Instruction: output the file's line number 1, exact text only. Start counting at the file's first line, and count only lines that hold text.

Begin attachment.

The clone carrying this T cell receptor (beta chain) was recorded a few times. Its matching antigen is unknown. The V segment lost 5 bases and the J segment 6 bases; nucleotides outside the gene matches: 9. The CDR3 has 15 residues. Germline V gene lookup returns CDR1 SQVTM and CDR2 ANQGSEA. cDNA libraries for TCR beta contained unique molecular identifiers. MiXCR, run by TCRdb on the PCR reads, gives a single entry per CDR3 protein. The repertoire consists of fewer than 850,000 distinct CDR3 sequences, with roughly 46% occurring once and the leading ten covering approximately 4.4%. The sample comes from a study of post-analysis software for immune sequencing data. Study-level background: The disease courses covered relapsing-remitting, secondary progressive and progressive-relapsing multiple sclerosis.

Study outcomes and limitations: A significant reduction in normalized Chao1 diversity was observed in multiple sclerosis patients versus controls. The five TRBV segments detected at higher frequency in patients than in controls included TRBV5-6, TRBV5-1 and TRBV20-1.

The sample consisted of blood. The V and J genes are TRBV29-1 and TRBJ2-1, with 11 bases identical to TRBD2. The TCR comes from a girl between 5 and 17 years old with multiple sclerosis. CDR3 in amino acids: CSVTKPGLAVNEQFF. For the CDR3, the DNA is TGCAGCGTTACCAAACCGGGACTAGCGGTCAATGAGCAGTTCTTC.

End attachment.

The clone carrying this T cell receptor (beta chain) was recorded a few times. Its matching antigen is unknown. The V segment lost 5 bases and the J segment 6 bases; nucleotides outside the gene matches: 9. The CDR3 has 15 residues. Germline V gene lookup returns CDR1 SQVTM and CDR2 ANQGSEA. cDNA libraries for TCR beta contained unique molecular identifiers. MiXCR, run by TCRdb on the PCR reads, gives a single entry per CDR3 protein. The repertoire consists of fewer than 850,000 distinct CDR3 sequences, with roughly 46% occurring once and the leading ten covering approximately 4.4%. The sample comes from a study of post-analysis software for immune sequencing data. Study-level background: The disease courses covered relapsing-remitting, secondary progressive and progressive-relapsing multiple sclerosis.